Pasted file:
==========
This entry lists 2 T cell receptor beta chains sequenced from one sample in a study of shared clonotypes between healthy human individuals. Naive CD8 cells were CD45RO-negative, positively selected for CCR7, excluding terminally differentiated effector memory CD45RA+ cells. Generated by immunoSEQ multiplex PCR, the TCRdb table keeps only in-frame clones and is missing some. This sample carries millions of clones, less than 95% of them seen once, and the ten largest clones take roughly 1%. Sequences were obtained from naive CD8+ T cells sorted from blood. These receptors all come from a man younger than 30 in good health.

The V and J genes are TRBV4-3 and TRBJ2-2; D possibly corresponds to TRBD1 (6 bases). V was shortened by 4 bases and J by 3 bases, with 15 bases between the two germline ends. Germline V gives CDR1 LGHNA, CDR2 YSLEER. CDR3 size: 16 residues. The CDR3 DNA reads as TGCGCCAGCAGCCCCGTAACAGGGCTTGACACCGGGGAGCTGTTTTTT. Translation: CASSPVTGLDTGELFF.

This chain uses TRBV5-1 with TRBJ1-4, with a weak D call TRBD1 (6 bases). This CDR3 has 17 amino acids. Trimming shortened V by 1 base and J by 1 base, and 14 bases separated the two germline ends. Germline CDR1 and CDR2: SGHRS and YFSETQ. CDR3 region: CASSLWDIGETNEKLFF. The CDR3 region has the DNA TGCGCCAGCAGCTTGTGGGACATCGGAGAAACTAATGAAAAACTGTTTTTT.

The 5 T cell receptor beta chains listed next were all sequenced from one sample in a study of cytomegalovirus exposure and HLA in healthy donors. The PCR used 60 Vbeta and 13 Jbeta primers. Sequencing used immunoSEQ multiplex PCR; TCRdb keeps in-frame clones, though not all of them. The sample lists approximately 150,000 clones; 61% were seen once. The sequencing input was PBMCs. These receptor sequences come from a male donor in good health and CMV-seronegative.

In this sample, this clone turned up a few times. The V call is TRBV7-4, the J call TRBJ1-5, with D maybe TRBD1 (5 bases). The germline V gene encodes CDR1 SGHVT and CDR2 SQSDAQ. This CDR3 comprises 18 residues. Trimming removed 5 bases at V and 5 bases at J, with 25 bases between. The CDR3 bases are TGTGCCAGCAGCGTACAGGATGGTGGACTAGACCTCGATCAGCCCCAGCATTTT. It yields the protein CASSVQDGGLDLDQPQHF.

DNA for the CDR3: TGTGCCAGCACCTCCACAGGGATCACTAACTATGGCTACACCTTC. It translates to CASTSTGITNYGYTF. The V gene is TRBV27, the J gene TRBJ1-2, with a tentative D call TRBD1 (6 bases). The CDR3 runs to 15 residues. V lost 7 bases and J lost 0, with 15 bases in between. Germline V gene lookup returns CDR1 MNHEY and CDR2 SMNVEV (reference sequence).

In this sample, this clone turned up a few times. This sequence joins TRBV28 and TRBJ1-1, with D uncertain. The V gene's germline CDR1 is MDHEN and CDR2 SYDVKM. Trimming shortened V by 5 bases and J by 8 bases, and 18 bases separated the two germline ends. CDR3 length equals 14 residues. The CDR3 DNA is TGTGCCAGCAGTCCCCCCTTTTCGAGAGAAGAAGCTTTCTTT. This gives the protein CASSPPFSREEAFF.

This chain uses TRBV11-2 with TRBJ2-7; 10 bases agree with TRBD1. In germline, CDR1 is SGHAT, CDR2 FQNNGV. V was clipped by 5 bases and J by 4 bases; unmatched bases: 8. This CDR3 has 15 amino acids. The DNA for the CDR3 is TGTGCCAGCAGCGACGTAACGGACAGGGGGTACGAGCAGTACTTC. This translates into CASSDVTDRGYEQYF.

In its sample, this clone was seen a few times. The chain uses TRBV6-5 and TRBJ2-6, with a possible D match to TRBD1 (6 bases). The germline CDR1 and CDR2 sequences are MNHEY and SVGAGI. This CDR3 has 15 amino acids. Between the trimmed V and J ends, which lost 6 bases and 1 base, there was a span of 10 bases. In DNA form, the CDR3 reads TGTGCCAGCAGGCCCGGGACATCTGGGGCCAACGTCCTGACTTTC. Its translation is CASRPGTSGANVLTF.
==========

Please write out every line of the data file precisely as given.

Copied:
This entry lists 2 T cell receptor beta chains sequenced from one sample in a study of shared clonotypes between healthy human individuals. Naive CD8 cells were CD45RO-negative, positively selected for CCR7, excluding terminally differentiated effector memory CD45RA+ cells. Generated by immunoSEQ multiplex PCR, the TCRdb table keeps only in-frame clones and is missing some. This sample carries millions of clones, less than 95% of them seen once, and the ten largest clones take roughly 1%. Sequences were obtained from naive CD8+ T cells sorted from blood. These receptors all come from a man younger than 30 in good health.

The V and J genes are TRBV4-3 and TRBJ2-2; D possibly corresponds to TRBD1 (6 bases). V was shortened by 4 bases and J by 3 bases, with 15 bases between the two germline ends. Germline V gives CDR1 LGHNA, CDR2 YSLEER. CDR3 size: 16 residues. The CDR3 DNA reads as TGCGCCAGCAGCCCCGTAACAGGGCTTGACACCGGGGAGCTGTTTTTT. Translation: CASSPVTGLDTGELFF.

This chain uses TRBV5-1 with TRBJ1-4, with a weak D call TRBD1 (6 bases). This CDR3 has 17 amino acids. Trimming shortened V by 1 base and J by 1 base, and 14 bases separated the two germline ends. Germline CDR1 and CDR2: SGHRS and YFSETQ. CDR3 region: CASSLWDIGETNEKLFF. The CDR3 region has the DNA TGCGCCAGCAGCTTGTGGGACATCGGAGAAACTAATGAAAAACTGTTTTTT.

The 5 T cell receptor beta chains listed next were all sequenced from one sample in a study of cytomegalovirus exposure and HLA in healthy donors. The PCR used 60 Vbeta and 13 Jbeta primers. Sequencing used immunoSEQ multiplex PCR; TCRdb keeps in-frame clones, though not all of them. The sample lists approximately 150,000 clones; 61% were seen once. The sequencing input was PBMCs. These receptor sequences come from a male donor in good health and CMV-seronegative.

In this sample, this clone turned up a few times. The V call is TRBV7-4, the J call TRBJ1-5, with D maybe TRBD1 (5 bases). The germline V gene encodes CDR1 SGHVT and CDR2 SQSDAQ. This CDR3 comprises 18 residues. Trimming removed 5 bases at V and 5 bases at J, with 25 bases between. The CDR3 bases are TGTGCCAGCAGCGTACAGGATGGTGGACTAGACCTCGATCAGCCCCAGCATTTT. It yields the protein CASSVQDGGLDLDQPQHF.

DNA for the CDR3: TGTGCCAGCACCTCCACAGGGATCACTAACTATGGCTACACCTTC. It translates to CASTSTGITNYGYTF. The V gene is TRBV27, the J gene TRBJ1-2, with a tentative D call TRBD1 (6 bases). The CDR3 runs to 15 residues. V lost 7 bases and J lost 0, with 15 bases in between. Germline V gene lookup returns CDR1 MNHEY and CDR2 SMNVEV (reference sequence).

In this sample, this clone turned up a few times. This sequence joins TRBV28 and TRBJ1-1, with D uncertain. The V gene's germline CDR1 is MDHEN and CDR2 SYDVKM. Trimming shortened V by 5 bases and J by 8 bases, and 18 bases separated the two germline ends. CDR3 length equals 14 residues. The CDR3 DNA is TGTGCCAGCAGTCCCCCCTTTTCGAGAGAAGAAGCTTTCTTT. This gives the protein CASSPPFSREEAFF.

This chain uses TRBV11-2 with TRBJ2-7; 10 bases agree with TRBD1. In germline, CDR1 is SGHAT, CDR2 FQNNGV. V was clipped by 5 bases and J by 4 bases; unmatched bases: 8. This CDR3 has 15 amino acids. The DNA for the CDR3 is TGTGCCAGCAGCGACGTAACGGACAGGGGGTACGAGCAGTACTTC. This translates into CASSDVTDRGYEQYF.

In its sample, this clone was seen a few times. The chain uses TRBV6-5 and TRBJ2-6, with a possible D match to TRBD1 (6 bases). The germline CDR1 and CDR2 sequences are MNHEY and SVGAGI. This CDR3 has 15 amino acids. Between the trimmed V and J ends, which lost 6 bases and 1 base, there was a span of 10 bases. In DNA form, the CDR3 reads TGTGCCAGCAGGCCCGGGACATCTGGGGCCAACGTCCTGACTTTC. Its translation is CASRPGTSGANVLTF.